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Purple Haze of Litigation: Unseen Hendrix Concert Footage to Remain Unseen, for Now

On February 18 and 24, 1969, the Jimi Hendrix Experience played two shows at the Royal Albert Hall in London. Considering the iconic artist and the iconic venue, this is no doubt a concert Hendrix fans would die to see. But thanks to ongoing litigation they're just hoping they don't die before they're able to see it.

The concerts were filmed and recorded with the express purpose of being released as a film. The problem, in the intervening 48 years, is that the parties to the recording contract can't seem to agree on how to release the footage. And with a recent California Court of Appeals decision, that release will be delayed even further.

Are You Experienced?

Given the time that has passed since the original contract was signed, keeping the parties involved straight can be tricky. Originally, Hendrix's manager signed a contract with Steve Gold and Gerald Goldstein that gave both men the right to film the shows and use that footage for a concert film, with the pair splitting the profits.

That film never came out, and this is where the tricky part comes in, mostly due to the names involved: a new agreement to release the concert footage was signed in 2010, with an entity called Experience Hendrix signing on as the successor to Jimi himself, and another entity entitled Last Experience representing Gold, Goldstein, and Hendrix's manager. Part of that agreement was repaying Experience Hendrix for $4.1 million it spent in legal fees to block the London Times newspaper from distributing an audio bootlegs of the concerts.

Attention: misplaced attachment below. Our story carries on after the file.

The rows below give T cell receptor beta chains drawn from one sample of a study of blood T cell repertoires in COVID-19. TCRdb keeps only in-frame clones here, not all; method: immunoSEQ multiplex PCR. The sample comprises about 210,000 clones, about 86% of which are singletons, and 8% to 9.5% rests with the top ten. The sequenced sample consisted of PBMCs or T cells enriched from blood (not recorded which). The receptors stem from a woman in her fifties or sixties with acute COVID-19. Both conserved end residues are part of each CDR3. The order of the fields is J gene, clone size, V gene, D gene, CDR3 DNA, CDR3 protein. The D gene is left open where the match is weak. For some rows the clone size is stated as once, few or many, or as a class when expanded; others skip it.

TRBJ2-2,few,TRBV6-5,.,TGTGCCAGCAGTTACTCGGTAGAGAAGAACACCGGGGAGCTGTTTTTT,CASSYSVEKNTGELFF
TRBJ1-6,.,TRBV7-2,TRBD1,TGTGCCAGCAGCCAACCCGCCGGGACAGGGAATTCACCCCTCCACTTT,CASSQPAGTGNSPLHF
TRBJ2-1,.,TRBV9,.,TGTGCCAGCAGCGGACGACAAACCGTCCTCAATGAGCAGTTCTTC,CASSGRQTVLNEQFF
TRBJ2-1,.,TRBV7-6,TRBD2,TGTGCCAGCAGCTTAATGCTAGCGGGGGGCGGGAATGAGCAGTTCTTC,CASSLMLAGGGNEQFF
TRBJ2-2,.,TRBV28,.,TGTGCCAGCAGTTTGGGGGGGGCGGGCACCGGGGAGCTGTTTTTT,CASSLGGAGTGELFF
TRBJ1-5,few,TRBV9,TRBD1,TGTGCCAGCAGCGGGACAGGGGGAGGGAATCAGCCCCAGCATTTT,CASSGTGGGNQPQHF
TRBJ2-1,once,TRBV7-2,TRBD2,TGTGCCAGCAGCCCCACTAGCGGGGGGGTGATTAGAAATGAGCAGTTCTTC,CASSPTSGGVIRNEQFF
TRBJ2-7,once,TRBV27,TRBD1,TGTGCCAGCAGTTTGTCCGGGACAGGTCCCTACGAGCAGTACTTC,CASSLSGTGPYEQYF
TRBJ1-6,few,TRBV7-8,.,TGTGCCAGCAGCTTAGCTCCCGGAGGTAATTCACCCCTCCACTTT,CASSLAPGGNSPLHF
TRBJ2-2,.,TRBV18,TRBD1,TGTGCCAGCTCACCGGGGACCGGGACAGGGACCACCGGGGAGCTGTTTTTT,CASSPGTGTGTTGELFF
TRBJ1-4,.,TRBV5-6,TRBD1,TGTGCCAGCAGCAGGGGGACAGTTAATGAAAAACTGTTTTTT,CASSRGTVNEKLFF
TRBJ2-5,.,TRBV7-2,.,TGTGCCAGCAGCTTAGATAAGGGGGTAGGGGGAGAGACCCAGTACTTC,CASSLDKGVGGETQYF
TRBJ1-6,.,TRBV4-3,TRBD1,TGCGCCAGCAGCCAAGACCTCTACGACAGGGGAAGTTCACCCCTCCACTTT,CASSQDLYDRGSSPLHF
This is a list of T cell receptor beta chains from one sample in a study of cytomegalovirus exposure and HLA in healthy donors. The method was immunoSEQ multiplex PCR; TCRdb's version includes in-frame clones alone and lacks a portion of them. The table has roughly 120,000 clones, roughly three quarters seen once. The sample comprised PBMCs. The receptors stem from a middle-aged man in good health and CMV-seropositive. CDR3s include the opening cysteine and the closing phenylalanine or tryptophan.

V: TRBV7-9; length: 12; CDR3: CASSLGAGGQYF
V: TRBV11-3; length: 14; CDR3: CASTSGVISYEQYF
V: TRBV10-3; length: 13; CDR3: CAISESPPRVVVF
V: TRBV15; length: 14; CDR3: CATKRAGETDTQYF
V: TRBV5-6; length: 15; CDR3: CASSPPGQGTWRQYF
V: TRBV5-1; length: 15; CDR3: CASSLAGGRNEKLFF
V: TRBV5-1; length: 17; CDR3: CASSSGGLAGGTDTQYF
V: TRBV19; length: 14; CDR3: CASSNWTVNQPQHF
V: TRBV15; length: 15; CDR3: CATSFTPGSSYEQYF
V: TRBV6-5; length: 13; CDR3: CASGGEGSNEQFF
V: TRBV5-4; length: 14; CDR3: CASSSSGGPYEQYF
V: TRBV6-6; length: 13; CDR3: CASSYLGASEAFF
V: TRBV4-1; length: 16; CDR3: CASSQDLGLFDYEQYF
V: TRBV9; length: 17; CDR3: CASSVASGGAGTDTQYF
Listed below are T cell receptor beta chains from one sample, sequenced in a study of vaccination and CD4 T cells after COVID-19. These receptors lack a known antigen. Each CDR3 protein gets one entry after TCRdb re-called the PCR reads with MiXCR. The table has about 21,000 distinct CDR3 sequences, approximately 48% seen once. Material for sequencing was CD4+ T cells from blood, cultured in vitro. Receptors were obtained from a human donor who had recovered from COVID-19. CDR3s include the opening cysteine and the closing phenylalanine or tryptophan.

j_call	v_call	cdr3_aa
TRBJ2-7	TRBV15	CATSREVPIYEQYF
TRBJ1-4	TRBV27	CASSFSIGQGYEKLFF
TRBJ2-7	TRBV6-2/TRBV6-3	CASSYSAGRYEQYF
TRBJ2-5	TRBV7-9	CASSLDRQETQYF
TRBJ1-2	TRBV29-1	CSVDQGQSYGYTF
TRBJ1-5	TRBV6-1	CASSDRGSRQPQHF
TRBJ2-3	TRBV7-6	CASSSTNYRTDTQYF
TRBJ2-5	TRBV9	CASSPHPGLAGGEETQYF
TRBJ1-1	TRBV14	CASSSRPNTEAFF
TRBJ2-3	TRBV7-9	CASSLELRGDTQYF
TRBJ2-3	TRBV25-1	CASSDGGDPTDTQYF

Bold as Love

But even under the new agreement, there was discord, with each side squabbling over theatrical reach and advertising budgets. We'll let Courthouse News summarize the years for legal back-and-forth, culminating in the latest lawsuit between Experience Hendrix and Last Experience:

Experience Hendrix sued Goldstein et al. in L.A. Superior Court in May 2011, accusing Goldstein of fraud by telling Experience Hendrix he would accept nothing less than a wide release of the film.
Experience Hendrix sought $4.1 million in restitution from its UK legal battle, plus sole rights to the footage of the Albert Hall shows.
Goldstein et al. filed a counter-complaint, accusing Experience Hendrix of breaches of contract, good faith and fair dealing, and intentional misrepresentation. Goldstein sought compensatory and punitive damages.
The trial court granted summary judgment to of Experience Hendrix on Goldstein's counter claims, and Experience Hendrix's complaint proceeded to a five-day bench trial.
The court refused to rescind the 2010 agreement, finding Goldstein did not hide his desire for wide release of the film, and did not insist on a distribution minimum.
The court found that Goldstein thought he had agreed to a sliding scale, in which Sony would distribute the film in wider release if Goldstein could come up with the cash to cover the costs.

Because Goldstein wasn't illegally barring the film's release, said release will still require his consent. And with that consent up in the air, Hendrix fans may be waiting a few more decades to see a Hendrix performance recorded less than two years before his death.

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